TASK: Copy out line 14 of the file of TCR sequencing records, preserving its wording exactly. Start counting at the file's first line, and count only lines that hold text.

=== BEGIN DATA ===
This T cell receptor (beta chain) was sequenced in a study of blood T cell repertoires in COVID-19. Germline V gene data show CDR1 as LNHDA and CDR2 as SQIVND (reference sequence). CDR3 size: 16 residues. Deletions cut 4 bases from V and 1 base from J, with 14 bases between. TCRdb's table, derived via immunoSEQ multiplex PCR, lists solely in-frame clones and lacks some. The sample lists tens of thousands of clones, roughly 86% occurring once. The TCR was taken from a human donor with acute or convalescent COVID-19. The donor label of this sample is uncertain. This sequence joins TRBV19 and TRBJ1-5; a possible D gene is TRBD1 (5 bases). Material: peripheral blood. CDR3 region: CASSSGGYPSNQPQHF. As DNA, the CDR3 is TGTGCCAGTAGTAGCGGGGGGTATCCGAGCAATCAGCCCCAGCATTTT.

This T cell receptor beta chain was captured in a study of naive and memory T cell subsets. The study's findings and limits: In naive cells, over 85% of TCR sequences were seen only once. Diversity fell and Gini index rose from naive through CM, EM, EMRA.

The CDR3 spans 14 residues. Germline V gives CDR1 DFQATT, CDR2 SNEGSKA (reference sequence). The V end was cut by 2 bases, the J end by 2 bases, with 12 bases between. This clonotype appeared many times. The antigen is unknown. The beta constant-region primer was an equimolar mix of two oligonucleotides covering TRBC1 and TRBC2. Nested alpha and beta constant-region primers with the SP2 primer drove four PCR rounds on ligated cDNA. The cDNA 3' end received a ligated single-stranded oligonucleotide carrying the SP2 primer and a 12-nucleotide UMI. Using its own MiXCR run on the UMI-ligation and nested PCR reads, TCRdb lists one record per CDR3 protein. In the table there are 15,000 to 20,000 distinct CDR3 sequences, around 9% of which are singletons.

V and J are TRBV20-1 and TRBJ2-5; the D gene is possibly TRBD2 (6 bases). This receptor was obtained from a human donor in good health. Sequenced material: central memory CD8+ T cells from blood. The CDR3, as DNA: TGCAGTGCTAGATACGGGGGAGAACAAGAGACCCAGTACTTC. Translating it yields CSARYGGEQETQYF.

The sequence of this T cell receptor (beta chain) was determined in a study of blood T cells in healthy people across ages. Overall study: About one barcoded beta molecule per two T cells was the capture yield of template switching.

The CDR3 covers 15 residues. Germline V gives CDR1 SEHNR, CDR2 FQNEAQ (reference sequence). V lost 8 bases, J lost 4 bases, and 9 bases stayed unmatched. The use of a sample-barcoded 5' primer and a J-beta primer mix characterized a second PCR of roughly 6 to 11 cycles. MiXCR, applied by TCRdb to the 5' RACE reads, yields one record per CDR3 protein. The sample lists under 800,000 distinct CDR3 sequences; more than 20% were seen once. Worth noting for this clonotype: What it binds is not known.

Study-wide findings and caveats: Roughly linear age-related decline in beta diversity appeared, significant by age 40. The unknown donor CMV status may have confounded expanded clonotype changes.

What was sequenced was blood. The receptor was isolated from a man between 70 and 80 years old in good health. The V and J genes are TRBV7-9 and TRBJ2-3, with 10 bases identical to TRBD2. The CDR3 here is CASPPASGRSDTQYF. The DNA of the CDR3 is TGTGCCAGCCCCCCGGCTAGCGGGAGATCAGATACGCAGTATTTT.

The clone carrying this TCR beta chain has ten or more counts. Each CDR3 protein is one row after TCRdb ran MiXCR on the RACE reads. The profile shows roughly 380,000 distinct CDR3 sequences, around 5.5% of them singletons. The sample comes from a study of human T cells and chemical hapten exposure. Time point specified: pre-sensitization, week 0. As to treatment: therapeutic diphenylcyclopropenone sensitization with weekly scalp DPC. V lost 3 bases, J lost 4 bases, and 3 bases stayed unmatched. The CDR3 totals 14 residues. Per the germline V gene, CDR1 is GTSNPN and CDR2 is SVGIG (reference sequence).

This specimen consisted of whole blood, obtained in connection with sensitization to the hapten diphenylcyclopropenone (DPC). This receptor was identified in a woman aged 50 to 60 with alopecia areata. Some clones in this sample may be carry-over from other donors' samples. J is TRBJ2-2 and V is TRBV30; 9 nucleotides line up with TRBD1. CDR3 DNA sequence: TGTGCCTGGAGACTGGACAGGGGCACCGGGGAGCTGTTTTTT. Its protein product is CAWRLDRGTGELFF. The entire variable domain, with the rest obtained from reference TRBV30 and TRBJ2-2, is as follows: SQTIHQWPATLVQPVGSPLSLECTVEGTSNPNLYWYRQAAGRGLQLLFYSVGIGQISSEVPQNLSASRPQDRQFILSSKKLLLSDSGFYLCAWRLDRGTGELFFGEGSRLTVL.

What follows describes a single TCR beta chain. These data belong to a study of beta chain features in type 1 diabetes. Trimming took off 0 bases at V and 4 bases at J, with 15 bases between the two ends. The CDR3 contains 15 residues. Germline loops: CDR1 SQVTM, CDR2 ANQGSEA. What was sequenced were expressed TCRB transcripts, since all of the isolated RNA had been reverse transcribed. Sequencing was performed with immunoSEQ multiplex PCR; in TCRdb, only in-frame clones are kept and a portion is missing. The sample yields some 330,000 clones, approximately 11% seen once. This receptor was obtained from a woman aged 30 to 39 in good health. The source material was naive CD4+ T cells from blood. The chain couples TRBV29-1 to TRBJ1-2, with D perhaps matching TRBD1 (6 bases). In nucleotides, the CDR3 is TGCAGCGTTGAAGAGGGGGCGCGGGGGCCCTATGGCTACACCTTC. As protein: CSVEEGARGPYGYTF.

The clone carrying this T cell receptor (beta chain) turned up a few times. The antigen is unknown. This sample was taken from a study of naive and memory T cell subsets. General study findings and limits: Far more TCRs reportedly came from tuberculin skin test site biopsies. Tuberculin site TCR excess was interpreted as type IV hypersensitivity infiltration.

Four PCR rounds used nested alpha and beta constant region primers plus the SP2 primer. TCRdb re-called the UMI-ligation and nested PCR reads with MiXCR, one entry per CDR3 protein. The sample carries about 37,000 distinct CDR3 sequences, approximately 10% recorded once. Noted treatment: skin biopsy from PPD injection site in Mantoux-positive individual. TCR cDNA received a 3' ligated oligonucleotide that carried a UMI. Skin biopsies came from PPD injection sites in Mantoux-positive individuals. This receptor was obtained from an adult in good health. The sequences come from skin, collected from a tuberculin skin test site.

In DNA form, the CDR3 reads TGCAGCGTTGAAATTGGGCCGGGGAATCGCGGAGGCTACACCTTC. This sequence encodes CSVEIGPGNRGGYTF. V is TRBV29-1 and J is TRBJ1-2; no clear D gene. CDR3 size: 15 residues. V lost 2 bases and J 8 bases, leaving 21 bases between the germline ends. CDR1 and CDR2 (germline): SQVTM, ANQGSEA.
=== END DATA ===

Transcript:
In DNA form, the CDR3 reads TGCAGCGTTGAAATTGGGCCGGGGAATCGCGGAGGCTACACCTTC. This sequence encodes CSVEIGPGNRGGYTF. V is TRBV29-1 and J is TRBJ1-2; no clear D gene. CDR3 size: 15 residues. V lost 2 bases and J 8 bases, leaving 21 bases between the germline ends. CDR1 and CDR2 (germline): SQVTM, ANQGSEA.